Lisa Maltby @Lisa_Maltby Designer, illustrator, typographer, writer, speaker and craftswoman. Creative busy-body. 📸 Insta: www.instagram.com/lisamaltbycreative/ Feb. 05, 2020 3 min read

I get a lot of emails asking me to illustrate children’s books for individuals who are keen to write their own stories. I thought I’d write a thread on this to give some insight into publishing and expectations in the hope this is helpful...

...Before approaching an illustrator, think about how you’re going to go about producing the book. Are you approaching publishers? Self publishing? If you want to sell it, how are you going to advertise it?...

...If you’re approaching publishers you do not need to have an illustrator - most publishers match illustrators to the manuscript and an art director would commission the illustration work. Publishers get a lot of submissions so be prepared for a long wait (if you get a reply)...

...research publishers beforehand to check your work fits with other books they produce (eg. don’t approach adult fiction publishers if you are producing a picture book). If you’re producing yourself then you need to think about how you are going to fund it...

...There are online companies that can help you bring your book to reality but you may be limited by their specifications. A lot of self-publishers decide to take the route of crowdfunding such as Kickstarter so they have more control over the end result...

...Look into costs for printing based on the type of quality you’re looking for and quantities. Printing books can cost thousands, especially if you want to produce beautiful hard-backed books. Be sure to account for this if raising funds on Kickstarter...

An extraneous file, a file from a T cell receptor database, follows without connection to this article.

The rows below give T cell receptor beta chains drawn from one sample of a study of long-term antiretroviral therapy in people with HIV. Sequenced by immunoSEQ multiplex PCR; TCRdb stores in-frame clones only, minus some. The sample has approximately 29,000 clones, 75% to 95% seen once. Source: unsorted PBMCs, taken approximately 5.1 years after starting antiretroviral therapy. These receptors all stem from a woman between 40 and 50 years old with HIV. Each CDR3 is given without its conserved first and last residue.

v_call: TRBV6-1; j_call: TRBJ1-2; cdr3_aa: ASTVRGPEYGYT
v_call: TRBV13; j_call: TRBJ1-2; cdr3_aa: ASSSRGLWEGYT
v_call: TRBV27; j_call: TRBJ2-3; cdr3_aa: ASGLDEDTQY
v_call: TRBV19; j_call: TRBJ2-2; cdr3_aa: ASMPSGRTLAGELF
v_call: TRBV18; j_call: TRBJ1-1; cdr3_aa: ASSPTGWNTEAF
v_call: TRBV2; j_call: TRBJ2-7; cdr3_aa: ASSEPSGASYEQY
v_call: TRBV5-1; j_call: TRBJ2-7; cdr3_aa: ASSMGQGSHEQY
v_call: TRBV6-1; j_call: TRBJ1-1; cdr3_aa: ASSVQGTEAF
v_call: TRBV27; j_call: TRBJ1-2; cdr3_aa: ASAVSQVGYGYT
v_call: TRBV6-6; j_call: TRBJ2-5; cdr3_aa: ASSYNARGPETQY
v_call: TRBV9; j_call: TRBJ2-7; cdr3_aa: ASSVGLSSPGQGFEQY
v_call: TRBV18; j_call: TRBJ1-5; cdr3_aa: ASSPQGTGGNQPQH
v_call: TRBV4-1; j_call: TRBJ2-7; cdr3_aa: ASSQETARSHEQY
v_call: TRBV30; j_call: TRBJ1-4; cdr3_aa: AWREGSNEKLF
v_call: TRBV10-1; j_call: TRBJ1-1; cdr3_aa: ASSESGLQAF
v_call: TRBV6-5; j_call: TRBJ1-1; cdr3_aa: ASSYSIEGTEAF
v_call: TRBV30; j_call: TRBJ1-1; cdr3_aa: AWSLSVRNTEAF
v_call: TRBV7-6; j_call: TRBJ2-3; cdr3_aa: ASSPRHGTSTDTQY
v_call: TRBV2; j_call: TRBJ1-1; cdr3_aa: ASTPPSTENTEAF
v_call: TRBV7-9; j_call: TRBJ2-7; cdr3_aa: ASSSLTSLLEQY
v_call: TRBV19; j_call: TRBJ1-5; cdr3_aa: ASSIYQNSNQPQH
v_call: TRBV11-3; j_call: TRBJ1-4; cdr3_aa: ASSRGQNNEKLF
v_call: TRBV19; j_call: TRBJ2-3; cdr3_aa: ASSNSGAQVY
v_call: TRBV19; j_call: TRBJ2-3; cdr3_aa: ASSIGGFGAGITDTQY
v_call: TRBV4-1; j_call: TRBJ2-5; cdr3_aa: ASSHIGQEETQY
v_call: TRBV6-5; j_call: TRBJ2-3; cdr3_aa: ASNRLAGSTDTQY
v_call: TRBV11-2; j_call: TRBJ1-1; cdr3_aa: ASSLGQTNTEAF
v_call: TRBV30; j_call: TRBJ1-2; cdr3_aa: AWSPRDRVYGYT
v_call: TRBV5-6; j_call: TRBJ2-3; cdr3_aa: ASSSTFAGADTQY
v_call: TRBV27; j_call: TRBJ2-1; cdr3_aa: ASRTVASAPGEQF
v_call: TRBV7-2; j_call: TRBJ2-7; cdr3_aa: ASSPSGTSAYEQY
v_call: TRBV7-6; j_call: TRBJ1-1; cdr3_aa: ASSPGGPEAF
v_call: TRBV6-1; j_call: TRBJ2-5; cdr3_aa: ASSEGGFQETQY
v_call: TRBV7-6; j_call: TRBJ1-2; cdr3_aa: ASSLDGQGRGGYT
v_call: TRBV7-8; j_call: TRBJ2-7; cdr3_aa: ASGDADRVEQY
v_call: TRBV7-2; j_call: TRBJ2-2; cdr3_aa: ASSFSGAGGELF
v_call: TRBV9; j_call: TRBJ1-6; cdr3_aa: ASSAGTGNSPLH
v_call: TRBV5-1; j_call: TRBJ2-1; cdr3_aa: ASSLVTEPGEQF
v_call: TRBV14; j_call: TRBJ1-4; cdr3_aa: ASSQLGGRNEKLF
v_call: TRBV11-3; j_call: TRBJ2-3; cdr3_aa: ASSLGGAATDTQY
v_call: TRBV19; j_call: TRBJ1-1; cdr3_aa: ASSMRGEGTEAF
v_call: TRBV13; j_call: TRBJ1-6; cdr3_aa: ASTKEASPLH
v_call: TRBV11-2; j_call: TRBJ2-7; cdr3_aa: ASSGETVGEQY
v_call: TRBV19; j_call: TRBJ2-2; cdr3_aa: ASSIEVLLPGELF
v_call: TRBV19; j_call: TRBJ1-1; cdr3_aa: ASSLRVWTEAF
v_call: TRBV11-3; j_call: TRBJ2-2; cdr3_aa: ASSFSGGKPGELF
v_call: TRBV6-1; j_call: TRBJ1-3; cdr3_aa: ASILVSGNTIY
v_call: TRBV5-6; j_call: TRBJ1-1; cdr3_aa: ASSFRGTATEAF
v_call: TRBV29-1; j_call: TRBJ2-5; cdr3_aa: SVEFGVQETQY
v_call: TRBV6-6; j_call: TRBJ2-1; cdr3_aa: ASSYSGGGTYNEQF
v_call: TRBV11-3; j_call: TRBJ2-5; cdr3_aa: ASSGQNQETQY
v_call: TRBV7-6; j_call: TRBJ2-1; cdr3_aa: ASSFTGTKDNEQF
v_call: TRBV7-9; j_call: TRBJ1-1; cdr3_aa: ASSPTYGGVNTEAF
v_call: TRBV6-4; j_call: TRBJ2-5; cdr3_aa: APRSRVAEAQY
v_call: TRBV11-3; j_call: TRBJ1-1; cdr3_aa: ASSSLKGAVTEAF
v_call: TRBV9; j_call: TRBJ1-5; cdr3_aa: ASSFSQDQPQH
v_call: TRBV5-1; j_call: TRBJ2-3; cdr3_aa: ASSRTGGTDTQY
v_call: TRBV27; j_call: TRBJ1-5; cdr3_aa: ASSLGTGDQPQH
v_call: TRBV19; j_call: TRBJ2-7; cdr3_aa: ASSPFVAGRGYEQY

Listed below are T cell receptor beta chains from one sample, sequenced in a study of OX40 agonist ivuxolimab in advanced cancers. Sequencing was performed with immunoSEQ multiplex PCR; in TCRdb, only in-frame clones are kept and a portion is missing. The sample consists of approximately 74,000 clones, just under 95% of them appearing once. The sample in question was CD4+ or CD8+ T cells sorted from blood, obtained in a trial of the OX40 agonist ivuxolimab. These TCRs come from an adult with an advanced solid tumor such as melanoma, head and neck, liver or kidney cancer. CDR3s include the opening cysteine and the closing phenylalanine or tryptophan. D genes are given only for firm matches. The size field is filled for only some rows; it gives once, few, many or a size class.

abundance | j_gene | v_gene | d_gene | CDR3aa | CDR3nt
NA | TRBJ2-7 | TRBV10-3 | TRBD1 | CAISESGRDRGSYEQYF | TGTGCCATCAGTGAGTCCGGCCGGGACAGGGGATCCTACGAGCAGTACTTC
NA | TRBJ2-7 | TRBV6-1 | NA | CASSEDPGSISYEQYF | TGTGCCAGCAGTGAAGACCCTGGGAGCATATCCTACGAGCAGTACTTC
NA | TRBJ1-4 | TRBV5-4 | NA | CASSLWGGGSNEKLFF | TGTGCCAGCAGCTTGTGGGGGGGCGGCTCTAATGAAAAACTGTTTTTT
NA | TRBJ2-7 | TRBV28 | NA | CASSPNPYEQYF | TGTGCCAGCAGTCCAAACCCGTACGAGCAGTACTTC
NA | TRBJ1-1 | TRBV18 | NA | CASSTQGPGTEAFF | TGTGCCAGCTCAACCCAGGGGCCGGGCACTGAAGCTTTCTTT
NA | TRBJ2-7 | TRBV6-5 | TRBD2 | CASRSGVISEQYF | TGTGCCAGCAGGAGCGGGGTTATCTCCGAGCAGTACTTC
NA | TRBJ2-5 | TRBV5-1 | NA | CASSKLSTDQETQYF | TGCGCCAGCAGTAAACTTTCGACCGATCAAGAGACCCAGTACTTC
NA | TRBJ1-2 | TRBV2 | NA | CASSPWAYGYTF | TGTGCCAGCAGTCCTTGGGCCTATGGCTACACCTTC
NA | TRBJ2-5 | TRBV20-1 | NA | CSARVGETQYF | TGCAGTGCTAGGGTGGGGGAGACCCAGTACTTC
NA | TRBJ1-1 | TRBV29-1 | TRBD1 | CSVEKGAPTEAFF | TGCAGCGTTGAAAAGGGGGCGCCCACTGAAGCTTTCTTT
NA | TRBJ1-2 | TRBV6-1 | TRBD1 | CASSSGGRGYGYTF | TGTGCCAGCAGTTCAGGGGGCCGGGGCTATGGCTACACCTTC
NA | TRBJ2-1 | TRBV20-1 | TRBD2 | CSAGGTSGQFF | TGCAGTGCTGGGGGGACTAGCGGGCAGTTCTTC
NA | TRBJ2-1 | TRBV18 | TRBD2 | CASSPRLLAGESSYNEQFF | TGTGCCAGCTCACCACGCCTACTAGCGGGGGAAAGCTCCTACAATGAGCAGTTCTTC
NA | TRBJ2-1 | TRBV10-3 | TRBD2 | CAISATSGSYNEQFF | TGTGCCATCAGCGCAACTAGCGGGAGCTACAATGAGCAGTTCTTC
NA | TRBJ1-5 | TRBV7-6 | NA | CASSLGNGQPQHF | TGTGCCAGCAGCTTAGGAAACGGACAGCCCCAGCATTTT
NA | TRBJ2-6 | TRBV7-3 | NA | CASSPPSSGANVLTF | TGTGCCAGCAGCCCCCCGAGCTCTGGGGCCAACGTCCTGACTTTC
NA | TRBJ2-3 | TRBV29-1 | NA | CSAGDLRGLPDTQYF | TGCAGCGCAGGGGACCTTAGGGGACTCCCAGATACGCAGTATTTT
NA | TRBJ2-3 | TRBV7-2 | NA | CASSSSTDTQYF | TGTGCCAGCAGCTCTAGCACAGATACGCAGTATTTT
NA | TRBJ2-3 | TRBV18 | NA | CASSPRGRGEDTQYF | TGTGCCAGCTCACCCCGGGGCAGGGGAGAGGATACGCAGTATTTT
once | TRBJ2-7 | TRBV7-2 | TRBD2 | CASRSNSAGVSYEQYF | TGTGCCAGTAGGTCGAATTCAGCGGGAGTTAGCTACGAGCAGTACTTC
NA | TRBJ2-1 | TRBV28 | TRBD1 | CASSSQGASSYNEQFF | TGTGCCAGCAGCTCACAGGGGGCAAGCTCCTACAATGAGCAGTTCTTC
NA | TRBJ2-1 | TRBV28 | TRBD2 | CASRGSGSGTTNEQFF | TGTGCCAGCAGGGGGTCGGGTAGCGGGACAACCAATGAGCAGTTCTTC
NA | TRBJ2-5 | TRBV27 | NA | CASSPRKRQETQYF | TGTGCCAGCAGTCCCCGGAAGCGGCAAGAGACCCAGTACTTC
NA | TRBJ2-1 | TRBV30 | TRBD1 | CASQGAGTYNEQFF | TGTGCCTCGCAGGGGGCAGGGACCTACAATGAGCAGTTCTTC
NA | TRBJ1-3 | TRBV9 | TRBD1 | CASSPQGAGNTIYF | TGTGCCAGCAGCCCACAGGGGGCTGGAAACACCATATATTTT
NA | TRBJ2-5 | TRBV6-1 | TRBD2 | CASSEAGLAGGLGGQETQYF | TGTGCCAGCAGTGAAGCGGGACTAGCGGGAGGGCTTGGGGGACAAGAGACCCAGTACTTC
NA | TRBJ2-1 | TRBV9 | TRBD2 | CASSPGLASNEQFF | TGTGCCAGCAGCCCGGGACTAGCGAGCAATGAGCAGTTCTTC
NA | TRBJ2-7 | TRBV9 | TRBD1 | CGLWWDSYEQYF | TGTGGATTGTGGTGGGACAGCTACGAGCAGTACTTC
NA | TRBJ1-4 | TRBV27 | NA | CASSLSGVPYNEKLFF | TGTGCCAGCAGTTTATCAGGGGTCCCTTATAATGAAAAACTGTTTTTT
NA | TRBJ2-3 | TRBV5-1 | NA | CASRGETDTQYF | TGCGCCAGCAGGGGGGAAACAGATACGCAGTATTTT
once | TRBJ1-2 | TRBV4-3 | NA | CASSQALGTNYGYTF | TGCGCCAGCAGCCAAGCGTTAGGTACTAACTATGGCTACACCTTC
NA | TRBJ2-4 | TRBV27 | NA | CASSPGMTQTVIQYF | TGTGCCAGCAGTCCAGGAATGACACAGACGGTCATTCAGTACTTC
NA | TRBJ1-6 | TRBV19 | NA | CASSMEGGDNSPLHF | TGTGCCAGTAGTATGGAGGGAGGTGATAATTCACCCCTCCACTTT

...You will need to match an illustrator to the tone of your story/age range – eg. If you’re aiming at under 5s, you may need an illustrator who works in bright colour or tackles characters well, if it’s educational you may need something more detailed/observational and so on...

...Look for illustrators who specialise in children’s books or who are actively seeking this sort of work unless you see a style you’re sold on. Most illustrators also won’t copy other artist’s work so look carefully at portfolios and get a feel for the type of work they do...

...If crowdfunding, you also do not need to produce a whole book before launching, you just need to give an indication of the content, style, and proposed finish. You should only commission a full book when you have full funding...

...Have the book visualised in rough and only commission final work of a cover and 1/2 spreads max. TEST your story on kids/parents before paying a lot of money. Would people buy it? Get feedback so you can make changes before getting an illustrator to complete final work...

...Research costs for illustration/typesetting/design to your spec. Creating books takes a lot of time — a 32 page kids’ picture book can be months of work. If you only have a few hundred quid think about the quality - will it entice sales? Illustration is what will sell it...

...Selling kids books is HARD, even with a good product. Don’t try to bargain with illustrators with the promise of fees on sales - this rarely pays. Don’t expect illustrators to share the same vision as your dream project - this is their job and how they pay their bills...

...If the book is purely a personal project for the kids in your life, get them involved. This will be a far more personal keepsake even if it isn’t ‘perfect’. You can use online album book producers to get one or two books made so you don’t have to buy in bulk...

Don’t just have a goal to tick a box of being ‘a published author’, see it as a business venture you need to plan well for and invest in. Good luck! 👍


You can follow @Lisa_Maltby.



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